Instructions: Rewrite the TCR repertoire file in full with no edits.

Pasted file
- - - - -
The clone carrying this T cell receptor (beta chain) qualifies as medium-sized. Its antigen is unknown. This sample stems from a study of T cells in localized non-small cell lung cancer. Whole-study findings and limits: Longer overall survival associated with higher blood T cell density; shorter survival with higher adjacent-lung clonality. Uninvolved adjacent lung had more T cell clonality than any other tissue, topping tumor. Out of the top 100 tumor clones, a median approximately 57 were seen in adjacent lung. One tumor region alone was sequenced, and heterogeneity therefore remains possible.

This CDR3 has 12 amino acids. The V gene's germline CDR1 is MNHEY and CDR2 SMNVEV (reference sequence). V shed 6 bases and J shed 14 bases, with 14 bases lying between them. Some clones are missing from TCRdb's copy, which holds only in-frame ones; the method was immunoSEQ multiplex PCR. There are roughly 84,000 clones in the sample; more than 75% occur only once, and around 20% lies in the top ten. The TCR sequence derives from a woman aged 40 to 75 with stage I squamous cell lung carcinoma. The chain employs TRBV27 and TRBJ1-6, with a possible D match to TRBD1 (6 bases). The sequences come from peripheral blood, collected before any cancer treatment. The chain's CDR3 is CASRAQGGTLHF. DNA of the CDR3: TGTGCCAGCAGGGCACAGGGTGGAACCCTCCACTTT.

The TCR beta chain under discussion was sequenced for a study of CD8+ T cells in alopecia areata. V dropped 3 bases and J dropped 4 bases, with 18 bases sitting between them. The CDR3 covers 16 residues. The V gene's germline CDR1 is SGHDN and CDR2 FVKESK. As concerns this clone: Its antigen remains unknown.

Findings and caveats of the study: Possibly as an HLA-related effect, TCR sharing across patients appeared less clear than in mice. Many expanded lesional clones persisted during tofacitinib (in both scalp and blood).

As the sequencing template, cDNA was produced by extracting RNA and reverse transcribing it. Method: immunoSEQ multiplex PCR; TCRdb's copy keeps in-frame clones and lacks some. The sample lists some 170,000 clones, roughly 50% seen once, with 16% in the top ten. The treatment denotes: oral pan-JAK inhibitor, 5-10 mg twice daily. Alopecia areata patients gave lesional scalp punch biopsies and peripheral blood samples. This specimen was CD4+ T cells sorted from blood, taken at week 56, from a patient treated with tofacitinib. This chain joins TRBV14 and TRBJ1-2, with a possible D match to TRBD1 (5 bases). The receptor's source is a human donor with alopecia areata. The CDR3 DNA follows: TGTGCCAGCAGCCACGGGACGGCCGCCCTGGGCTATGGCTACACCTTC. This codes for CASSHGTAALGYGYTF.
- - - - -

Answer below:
The clone carrying this T cell receptor (beta chain) qualifies as medium-sized. Its antigen is unknown. This sample stems from a study of T cells in localized non-small cell lung cancer. Whole-study findings and limits: Longer overall survival associated with higher blood T cell density; shorter survival with higher adjacent-lung clonality. Uninvolved adjacent lung had more T cell clonality than any other tissue, topping tumor. Out of the top 100 tumor clones, a median approximately 57 were seen in adjacent lung. One tumor region alone was sequenced, and heterogeneity therefore remains possible.

This CDR3 has 12 amino acids. The V gene's germline CDR1 is MNHEY and CDR2 SMNVEV (reference sequence). V shed 6 bases and J shed 14 bases, with 14 bases lying between them. Some clones are missing from TCRdb's copy, which holds only in-frame ones; the method was immunoSEQ multiplex PCR. There are roughly 84,000 clones in the sample; more than 75% occur only once, and around 20% lies in the top ten. The TCR sequence derives from a woman aged 40 to 75 with stage I squamous cell lung carcinoma. The chain employs TRBV27 and TRBJ1-6, with a possible D match to TRBD1 (6 bases). The sequences come from peripheral blood, collected before any cancer treatment. The chain's CDR3 is CASRAQGGTLHF. DNA of the CDR3: TGTGCCAGCAGGGCACAGGGTGGAACCCTCCACTTT.

The TCR beta chain under discussion was sequenced for a study of CD8+ T cells in alopecia areata. V dropped 3 bases and J dropped 4 bases, with 18 bases sitting between them. The CDR3 covers 16 residues. The V gene's germline CDR1 is SGHDN and CDR2 FVKESK. As concerns this clone: Its antigen remains unknown.

Findings and caveats of the study: Possibly as an HLA-related effect, TCR sharing across patients appeared less clear than in mice. Many expanded lesional clones persisted during tofacitinib (in both scalp and blood).

As the sequencing template, cDNA was produced by extracting RNA and reverse transcribing it. Method: immunoSEQ multiplex PCR; TCRdb's copy keeps in-frame clones and lacks some. The sample lists some 170,000 clones, roughly 50% seen once, with 16% in the top ten. The treatment denotes: oral pan-JAK inhibitor, 5-10 mg twice daily. Alopecia areata patients gave lesional scalp punch biopsies and peripheral blood samples. This specimen was CD4+ T cells sorted from blood, taken at week 56, from a patient treated with tofacitinib. This chain joins TRBV14 and TRBJ1-2, with a possible D match to TRBD1 (5 bases). The receptor's source is a human donor with alopecia areata. The CDR3 DNA follows: TGTGCCAGCAGCCACGGGACGGCCGCCCTGGGCTATGGCTACACCTTC. This codes for CASSHGTAALGYGYTF.